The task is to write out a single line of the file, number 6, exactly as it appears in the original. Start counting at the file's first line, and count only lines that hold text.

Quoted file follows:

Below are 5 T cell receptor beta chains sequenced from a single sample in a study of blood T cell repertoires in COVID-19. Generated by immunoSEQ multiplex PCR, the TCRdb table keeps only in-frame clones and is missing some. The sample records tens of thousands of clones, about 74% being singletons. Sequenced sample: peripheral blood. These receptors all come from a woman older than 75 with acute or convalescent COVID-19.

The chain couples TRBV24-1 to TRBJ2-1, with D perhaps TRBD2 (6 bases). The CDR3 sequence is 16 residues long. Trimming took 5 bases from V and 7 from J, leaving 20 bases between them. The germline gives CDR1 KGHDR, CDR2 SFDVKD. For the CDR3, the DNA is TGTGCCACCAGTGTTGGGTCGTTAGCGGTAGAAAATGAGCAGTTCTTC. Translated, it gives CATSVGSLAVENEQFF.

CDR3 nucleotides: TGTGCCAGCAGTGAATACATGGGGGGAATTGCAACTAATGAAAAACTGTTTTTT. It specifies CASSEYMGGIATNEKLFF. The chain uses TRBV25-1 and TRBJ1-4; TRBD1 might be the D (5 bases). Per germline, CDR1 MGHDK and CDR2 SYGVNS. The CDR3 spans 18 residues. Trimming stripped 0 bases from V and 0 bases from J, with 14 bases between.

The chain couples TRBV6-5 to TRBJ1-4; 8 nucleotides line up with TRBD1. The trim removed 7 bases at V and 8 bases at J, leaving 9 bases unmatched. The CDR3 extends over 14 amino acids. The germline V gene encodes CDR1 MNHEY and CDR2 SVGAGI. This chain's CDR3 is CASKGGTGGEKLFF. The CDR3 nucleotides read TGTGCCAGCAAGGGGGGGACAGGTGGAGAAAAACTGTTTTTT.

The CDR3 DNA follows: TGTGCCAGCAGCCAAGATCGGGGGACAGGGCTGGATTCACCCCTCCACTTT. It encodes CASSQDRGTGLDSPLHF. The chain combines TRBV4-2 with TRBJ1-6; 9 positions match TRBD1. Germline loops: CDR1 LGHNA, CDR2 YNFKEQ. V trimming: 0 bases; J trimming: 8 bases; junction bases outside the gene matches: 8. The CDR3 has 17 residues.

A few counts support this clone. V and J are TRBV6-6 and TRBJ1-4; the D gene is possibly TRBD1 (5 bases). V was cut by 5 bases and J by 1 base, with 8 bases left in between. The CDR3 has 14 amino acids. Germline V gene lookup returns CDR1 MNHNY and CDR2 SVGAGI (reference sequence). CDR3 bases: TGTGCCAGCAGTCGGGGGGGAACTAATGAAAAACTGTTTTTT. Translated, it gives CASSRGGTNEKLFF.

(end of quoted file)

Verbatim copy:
A few counts support this clone. V and J are TRBV6-6 and TRBJ1-4; the D gene is possibly TRBD1 (5 bases). V was cut by 5 bases and J by 1 base, with 8 bases left in between. The CDR3 has 14 amino acids. Germline V gene lookup returns CDR1 MNHNY and CDR2 SVGAGI (reference sequence). CDR3 bases: TGTGCCAGCAGTCGGGGGGGAACTAATGAAAAACTGTTTTTT. Translated, it gives CASSRGGTNEKLFF.